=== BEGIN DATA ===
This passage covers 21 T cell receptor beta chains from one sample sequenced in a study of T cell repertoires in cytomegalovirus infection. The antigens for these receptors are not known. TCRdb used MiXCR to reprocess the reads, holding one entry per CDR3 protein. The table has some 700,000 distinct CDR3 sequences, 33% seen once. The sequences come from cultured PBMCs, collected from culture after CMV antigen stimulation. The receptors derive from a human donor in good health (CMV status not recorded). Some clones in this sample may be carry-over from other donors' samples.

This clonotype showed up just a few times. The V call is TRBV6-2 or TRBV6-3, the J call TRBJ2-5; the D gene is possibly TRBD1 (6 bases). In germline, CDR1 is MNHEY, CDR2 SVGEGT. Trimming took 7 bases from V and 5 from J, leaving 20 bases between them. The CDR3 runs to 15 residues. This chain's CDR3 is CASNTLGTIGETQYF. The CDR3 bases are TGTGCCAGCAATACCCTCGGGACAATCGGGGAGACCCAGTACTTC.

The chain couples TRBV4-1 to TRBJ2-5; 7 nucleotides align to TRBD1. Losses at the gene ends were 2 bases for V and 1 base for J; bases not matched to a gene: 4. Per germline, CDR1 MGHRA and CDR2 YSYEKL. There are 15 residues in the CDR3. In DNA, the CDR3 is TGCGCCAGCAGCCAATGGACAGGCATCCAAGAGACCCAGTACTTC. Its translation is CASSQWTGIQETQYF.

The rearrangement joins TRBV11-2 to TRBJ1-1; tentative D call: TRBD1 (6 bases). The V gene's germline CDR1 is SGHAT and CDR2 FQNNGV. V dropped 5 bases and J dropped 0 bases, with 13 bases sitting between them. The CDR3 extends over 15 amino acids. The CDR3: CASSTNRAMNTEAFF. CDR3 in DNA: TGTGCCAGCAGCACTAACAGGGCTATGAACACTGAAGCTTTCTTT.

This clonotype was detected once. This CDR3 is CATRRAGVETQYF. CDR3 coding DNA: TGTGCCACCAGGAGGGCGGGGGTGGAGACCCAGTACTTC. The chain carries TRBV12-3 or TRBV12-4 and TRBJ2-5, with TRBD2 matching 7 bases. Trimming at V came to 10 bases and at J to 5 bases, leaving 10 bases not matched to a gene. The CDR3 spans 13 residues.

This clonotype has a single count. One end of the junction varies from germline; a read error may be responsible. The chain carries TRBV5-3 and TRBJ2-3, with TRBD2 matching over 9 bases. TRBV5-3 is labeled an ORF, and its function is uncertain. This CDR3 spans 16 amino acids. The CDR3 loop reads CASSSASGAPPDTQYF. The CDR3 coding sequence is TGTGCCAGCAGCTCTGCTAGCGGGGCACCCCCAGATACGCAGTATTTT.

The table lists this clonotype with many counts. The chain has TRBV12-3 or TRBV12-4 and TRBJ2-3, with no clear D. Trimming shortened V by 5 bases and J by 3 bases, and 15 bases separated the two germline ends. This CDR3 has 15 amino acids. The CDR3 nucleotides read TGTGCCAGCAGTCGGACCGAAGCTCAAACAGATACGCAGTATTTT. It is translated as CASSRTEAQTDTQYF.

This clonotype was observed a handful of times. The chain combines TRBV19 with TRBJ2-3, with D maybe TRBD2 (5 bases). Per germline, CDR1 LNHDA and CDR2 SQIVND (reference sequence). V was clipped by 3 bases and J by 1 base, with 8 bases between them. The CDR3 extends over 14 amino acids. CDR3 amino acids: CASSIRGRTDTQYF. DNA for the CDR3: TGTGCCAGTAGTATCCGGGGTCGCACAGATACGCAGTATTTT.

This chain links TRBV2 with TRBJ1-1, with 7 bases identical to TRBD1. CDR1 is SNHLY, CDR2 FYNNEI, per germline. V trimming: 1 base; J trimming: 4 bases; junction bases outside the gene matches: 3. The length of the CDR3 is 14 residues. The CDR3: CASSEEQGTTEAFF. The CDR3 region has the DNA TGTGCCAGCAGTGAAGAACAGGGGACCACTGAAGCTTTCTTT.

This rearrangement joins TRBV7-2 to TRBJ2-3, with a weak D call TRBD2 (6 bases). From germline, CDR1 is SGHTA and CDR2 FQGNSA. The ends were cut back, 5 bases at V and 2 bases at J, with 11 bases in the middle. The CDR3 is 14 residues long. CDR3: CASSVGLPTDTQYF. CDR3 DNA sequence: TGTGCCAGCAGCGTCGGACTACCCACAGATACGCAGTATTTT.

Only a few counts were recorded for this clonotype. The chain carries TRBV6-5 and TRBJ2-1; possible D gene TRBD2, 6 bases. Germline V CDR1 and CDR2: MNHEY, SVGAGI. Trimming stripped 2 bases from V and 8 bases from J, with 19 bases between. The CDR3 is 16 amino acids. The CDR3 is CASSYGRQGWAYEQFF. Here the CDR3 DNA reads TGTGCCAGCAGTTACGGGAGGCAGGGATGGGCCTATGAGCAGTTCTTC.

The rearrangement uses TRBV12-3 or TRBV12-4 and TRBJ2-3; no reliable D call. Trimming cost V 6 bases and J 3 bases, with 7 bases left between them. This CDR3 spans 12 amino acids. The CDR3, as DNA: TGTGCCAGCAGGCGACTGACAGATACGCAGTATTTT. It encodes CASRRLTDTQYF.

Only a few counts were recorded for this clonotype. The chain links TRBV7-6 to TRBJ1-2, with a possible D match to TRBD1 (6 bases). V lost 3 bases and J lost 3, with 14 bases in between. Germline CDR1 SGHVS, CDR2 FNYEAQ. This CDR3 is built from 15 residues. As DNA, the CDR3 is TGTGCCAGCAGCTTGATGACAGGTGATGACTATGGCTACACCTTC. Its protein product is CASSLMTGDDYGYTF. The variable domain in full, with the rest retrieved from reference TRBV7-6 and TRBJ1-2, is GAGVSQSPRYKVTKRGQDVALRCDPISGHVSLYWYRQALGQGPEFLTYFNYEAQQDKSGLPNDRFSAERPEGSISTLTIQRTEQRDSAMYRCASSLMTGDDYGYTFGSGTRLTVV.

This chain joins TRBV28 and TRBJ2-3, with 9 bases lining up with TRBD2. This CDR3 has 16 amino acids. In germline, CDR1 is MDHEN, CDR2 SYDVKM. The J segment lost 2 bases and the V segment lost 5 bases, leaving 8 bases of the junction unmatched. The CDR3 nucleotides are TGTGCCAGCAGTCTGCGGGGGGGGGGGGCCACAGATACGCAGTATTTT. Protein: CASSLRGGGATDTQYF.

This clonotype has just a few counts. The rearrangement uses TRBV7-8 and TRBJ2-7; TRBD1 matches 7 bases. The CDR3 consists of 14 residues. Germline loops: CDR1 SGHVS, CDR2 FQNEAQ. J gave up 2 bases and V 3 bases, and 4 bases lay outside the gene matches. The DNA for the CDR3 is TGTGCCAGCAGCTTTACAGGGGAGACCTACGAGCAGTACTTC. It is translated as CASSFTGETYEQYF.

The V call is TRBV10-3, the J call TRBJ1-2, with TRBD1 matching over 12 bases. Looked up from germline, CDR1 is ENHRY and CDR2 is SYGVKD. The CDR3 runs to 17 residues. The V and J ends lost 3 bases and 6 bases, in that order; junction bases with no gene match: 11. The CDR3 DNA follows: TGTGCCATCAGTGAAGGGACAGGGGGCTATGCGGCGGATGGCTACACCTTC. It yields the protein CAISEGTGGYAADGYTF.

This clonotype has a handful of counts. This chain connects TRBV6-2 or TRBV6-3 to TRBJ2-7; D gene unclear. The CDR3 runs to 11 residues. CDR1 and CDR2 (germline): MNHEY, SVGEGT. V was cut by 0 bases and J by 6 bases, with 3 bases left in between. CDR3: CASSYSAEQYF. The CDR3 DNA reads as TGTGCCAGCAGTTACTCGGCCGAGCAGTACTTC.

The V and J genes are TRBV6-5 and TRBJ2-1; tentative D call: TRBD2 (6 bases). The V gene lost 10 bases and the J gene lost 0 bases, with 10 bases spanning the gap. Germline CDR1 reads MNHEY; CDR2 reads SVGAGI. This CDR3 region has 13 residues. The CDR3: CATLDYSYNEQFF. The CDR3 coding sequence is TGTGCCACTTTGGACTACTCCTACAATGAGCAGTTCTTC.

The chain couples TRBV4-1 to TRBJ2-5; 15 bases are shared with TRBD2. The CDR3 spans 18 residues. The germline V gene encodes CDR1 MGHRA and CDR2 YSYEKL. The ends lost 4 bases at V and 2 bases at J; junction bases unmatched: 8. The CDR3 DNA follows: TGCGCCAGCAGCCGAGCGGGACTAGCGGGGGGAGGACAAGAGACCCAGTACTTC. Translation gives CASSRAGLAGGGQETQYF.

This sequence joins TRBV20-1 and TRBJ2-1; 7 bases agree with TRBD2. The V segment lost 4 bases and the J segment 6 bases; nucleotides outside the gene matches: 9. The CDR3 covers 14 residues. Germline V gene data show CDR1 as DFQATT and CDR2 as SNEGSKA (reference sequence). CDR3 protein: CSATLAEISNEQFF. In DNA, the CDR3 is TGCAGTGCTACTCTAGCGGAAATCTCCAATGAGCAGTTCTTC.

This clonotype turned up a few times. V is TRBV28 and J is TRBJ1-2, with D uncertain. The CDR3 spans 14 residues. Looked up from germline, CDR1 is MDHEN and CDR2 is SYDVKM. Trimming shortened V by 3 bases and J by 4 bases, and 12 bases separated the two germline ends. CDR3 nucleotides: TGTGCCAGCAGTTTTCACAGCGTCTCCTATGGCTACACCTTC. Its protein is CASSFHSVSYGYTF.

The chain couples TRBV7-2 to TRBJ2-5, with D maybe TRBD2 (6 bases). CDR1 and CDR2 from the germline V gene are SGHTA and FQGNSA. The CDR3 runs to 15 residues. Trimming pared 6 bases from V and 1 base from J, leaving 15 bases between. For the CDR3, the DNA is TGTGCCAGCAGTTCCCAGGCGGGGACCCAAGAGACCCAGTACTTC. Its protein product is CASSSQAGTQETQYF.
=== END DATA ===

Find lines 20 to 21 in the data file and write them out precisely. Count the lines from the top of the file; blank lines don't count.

This sequence joins TRBV20-1 and TRBJ2-1; 7 bases agree with TRBD2. The V segment lost 4 bases and the J segment 6 bases; nucleotides outside the gene matches: 9. The CDR3 covers 14 residues. Germline V gene data show CDR1 as DFQATT and CDR2 as SNEGSKA (reference sequence). CDR3 protein: CSATLAEISNEQFF. In DNA, the CDR3 is TGCAGTGCTACTCTAGCGGAAATCTCCAATGAGCAGTTCTTC.

This clonotype turned up a few times. V is TRBV28 and J is TRBJ1-2, with D uncertain. The CDR3 spans 14 residues. Looked up from germline, CDR1 is MDHEN and CDR2 is SYDVKM. Trimming shortened V by 3 bases and J by 4 bases, and 12 bases separated the two germline ends. CDR3 nucleotides: TGTGCCAGCAGTTTTCACAGCGTCTCCTATGGCTACACCTTC. Its protein is CASSFHSVSYGYTF.